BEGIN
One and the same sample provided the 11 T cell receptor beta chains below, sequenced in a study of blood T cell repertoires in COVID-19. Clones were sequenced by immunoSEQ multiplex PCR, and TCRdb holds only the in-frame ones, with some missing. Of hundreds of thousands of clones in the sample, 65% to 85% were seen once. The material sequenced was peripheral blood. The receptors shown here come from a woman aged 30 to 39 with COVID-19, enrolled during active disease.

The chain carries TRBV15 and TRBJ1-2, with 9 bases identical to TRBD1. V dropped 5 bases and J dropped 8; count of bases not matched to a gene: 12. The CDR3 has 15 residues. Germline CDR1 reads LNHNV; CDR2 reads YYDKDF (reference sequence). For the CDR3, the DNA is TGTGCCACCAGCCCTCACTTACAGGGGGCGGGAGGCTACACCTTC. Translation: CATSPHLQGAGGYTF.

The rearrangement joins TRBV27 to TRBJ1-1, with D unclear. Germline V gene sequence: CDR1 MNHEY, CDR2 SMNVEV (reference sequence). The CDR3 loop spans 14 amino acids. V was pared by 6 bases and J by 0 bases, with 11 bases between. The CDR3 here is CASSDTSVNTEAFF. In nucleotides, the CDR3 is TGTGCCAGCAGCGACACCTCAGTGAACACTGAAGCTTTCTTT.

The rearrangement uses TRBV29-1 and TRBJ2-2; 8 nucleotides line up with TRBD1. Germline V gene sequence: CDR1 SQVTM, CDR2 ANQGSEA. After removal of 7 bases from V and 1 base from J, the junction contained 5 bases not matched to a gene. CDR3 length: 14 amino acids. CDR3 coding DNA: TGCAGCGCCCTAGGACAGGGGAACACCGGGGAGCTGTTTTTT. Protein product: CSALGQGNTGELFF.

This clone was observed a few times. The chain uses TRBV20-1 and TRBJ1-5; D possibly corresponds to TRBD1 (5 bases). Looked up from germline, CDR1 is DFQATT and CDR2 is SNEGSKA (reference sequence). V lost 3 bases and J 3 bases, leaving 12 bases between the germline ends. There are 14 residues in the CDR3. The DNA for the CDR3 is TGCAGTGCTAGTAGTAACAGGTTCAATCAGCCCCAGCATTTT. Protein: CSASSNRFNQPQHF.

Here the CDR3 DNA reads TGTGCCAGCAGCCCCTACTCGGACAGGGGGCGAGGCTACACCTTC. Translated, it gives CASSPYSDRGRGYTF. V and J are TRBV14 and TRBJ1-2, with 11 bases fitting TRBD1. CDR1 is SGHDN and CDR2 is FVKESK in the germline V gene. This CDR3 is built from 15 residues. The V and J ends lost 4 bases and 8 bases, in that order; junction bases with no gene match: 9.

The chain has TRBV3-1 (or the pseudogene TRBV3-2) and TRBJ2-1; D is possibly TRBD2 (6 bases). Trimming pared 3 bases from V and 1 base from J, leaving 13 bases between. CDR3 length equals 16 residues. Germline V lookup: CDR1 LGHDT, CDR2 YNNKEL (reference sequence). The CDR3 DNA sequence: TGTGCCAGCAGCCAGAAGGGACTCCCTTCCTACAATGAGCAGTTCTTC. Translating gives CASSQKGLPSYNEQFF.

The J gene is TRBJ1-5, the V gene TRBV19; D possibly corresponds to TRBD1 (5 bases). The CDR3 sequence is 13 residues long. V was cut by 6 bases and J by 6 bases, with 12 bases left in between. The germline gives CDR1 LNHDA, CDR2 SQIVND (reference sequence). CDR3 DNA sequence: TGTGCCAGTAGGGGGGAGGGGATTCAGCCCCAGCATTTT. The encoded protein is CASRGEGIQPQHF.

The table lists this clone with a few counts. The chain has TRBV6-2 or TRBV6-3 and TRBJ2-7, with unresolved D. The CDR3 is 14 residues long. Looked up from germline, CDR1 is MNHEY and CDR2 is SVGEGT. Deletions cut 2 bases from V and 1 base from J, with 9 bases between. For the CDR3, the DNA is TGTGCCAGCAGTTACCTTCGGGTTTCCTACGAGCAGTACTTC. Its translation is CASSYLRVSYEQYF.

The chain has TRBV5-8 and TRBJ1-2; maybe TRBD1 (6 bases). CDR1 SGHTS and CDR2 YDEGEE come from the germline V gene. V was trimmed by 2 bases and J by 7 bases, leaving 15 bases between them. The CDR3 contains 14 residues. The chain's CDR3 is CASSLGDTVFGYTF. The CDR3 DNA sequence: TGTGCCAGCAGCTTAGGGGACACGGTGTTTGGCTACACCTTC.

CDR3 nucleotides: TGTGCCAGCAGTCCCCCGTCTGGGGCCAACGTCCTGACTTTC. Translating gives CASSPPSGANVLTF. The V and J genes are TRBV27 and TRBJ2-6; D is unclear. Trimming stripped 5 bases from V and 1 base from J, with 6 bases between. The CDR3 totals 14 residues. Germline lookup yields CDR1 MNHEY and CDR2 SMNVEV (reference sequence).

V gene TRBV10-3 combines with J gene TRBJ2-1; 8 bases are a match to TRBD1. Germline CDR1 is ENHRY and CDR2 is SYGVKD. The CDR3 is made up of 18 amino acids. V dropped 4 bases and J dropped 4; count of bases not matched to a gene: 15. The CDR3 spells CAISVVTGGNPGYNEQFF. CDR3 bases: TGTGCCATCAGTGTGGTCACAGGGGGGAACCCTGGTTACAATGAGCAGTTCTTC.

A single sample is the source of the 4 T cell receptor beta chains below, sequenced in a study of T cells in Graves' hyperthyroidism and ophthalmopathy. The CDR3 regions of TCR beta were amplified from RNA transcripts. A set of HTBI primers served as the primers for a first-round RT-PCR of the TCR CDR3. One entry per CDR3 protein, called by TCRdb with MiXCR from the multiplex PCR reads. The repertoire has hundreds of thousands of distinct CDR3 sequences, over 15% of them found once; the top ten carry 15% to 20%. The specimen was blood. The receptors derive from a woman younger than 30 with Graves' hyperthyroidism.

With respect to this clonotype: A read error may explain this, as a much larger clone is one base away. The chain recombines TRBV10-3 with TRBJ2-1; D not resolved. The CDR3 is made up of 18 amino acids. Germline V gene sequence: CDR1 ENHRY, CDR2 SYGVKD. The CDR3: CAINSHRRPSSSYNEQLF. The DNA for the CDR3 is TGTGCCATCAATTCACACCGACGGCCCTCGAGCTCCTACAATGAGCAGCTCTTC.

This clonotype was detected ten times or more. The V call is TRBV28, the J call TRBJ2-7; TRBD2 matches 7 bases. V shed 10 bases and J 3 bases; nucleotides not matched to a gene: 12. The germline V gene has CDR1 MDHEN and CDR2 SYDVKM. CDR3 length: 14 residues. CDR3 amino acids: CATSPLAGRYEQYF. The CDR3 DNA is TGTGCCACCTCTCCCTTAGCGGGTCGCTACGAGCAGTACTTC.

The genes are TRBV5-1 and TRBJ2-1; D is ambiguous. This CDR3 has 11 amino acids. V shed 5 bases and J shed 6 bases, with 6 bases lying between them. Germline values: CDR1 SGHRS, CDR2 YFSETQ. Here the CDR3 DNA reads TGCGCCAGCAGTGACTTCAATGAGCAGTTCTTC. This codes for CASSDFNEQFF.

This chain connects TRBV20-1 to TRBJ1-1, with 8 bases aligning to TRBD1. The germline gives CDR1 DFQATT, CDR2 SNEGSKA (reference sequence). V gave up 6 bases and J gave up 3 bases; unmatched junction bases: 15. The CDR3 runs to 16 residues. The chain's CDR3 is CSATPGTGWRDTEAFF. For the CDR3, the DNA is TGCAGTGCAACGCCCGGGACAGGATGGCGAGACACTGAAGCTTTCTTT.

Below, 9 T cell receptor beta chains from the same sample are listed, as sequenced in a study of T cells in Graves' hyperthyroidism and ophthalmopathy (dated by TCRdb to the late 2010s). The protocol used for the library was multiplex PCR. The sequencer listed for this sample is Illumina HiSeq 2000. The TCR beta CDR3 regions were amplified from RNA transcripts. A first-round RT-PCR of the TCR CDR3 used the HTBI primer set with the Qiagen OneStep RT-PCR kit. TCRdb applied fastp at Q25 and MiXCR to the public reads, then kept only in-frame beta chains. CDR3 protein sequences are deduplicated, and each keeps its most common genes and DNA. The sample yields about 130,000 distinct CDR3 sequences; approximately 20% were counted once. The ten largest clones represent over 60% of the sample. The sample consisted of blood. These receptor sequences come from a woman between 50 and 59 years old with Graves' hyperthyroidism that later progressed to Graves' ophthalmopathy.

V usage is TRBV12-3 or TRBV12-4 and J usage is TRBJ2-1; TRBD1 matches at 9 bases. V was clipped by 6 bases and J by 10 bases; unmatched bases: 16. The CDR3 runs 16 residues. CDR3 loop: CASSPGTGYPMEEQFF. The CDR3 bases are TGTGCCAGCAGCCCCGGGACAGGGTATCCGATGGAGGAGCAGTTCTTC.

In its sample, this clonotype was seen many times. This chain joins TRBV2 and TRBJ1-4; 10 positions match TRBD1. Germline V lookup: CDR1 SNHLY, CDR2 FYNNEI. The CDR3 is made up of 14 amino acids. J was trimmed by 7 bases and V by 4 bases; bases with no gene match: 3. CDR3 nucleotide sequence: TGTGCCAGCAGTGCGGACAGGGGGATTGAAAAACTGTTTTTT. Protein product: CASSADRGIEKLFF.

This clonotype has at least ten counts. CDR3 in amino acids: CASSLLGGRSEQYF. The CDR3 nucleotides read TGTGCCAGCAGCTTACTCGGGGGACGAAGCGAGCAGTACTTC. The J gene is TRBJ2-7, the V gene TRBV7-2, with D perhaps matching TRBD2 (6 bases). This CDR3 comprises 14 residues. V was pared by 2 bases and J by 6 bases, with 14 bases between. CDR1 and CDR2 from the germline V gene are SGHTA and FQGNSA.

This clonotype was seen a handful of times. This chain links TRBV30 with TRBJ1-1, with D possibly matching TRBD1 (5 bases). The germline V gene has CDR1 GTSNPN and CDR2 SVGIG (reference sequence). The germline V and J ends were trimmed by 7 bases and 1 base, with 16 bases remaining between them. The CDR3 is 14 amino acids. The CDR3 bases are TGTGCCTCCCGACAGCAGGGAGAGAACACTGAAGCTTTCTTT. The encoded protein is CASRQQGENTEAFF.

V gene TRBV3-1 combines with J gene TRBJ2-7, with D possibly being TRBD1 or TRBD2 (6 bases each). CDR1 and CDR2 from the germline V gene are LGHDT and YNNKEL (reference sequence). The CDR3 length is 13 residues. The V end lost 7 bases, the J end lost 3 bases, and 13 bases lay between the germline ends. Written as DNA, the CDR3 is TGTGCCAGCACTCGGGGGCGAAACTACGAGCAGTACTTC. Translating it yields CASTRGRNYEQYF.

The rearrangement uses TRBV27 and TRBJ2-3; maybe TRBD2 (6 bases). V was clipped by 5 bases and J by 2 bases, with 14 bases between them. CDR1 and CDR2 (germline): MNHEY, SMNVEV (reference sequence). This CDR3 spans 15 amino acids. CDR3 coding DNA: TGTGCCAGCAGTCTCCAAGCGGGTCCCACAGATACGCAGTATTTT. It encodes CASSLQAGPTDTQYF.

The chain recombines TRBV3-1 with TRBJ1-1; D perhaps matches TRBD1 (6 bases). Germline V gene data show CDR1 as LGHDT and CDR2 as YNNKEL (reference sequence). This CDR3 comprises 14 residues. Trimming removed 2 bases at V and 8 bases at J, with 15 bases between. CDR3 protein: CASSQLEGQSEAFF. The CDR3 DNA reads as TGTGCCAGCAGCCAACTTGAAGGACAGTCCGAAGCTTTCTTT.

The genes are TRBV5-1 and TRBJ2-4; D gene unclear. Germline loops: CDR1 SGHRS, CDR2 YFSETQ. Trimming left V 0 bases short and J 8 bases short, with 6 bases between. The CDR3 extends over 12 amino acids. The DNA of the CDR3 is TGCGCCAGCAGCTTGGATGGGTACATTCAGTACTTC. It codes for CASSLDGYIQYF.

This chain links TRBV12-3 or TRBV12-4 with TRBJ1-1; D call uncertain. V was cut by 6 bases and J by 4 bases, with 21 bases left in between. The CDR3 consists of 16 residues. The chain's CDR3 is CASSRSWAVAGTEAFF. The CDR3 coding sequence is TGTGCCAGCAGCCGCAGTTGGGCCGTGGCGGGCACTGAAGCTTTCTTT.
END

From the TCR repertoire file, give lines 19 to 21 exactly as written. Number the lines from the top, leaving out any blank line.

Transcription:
V usage is TRBV12-3 or TRBV12-4 and J usage is TRBJ2-1; TRBD1 matches at 9 bases. V was clipped by 6 bases and J by 10 bases; unmatched bases: 16. The CDR3 runs 16 residues. CDR3 loop: CASSPGTGYPMEEQFF. The CDR3 bases are TGTGCCAGCAGCCCCGGGACAGGGTATCCGATGGAGGAGCAGTTCTTC.

In its sample, this clonotype was seen many times. This chain joins TRBV2 and TRBJ1-4; 10 positions match TRBD1. Germline V lookup: CDR1 SNHLY, CDR2 FYNNEI. The CDR3 is made up of 14 amino acids. J was trimmed by 7 bases and V by 4 bases; bases with no gene match: 3. CDR3 nucleotide sequence: TGTGCCAGCAGTGCGGACAGGGGGATTGAAAAACTGTTTTTT. Protein product: CASSADRGIEKLFF.

This clonotype has at least ten counts. CDR3 in amino acids: CASSLLGGRSEQYF. The CDR3 nucleotides read TGTGCCAGCAGCTTACTCGGGGGACGAAGCGAGCAGTACTTC. The J gene is TRBJ2-7, the V gene TRBV7-2, with D perhaps matching TRBD2 (6 bases). This CDR3 comprises 14 residues. V was pared by 2 bases and J by 6 bases, with 14 bases between. CDR1 and CDR2 from the germline V gene are SGHTA and FQGNSA.